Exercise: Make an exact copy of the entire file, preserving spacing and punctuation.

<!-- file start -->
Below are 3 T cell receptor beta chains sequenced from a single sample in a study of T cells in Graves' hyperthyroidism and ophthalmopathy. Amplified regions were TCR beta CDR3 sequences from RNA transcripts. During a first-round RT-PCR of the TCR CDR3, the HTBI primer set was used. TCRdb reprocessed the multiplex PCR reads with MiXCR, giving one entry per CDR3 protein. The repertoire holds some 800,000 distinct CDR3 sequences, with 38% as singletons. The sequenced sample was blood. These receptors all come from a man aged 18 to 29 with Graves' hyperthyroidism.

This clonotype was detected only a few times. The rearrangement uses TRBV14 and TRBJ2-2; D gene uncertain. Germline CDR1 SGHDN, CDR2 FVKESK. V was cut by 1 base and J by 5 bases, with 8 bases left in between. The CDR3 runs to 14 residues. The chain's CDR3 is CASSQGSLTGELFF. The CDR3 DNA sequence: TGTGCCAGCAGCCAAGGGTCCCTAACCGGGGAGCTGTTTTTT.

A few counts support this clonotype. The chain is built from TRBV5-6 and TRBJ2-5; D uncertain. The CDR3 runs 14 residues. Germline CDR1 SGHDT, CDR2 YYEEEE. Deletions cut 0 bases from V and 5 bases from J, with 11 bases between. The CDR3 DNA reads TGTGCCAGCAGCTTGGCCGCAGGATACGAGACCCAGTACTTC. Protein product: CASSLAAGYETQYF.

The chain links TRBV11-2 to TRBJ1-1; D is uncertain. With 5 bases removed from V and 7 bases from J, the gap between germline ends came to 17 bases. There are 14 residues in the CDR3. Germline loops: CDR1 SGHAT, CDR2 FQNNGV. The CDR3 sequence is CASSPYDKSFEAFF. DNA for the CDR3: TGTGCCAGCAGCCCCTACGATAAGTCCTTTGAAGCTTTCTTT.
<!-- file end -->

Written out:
Below are 3 T cell receptor beta chains sequenced from a single sample in a study of T cells in Graves' hyperthyroidism and ophthalmopathy. Amplified regions were TCR beta CDR3 sequences from RNA transcripts. During a first-round RT-PCR of the TCR CDR3, the HTBI primer set was used. TCRdb reprocessed the multiplex PCR reads with MiXCR, giving one entry per CDR3 protein. The repertoire holds some 800,000 distinct CDR3 sequences, with 38% as singletons. The sequenced sample was blood. These receptors all come from a man aged 18 to 29 with Graves' hyperthyroidism.

This clonotype was detected only a few times. The rearrangement uses TRBV14 and TRBJ2-2; D gene uncertain. Germline CDR1 SGHDN, CDR2 FVKESK. V was cut by 1 base and J by 5 bases, with 8 bases left in between. The CDR3 runs to 14 residues. The chain's CDR3 is CASSQGSLTGELFF. The CDR3 DNA sequence: TGTGCCAGCAGCCAAGGGTCCCTAACCGGGGAGCTGTTTTTT.

A few counts support this clonotype. The chain is built from TRBV5-6 and TRBJ2-5; D uncertain. The CDR3 runs 14 residues. Germline CDR1 SGHDT, CDR2 YYEEEE. Deletions cut 0 bases from V and 5 bases from J, with 11 bases between. The CDR3 DNA reads TGTGCCAGCAGCTTGGCCGCAGGATACGAGACCCAGTACTTC. Protein product: CASSLAAGYETQYF.

The chain links TRBV11-2 to TRBJ1-1; D is uncertain. With 5 bases removed from V and 7 bases from J, the gap between germline ends came to 17 bases. There are 14 residues in the CDR3. Germline loops: CDR1 SGHAT, CDR2 FQNNGV. The CDR3 sequence is CASSPYDKSFEAFF. DNA for the CDR3: TGTGCCAGCAGCCCCTACGATAAGTCCTTTGAAGCTTTCTTT.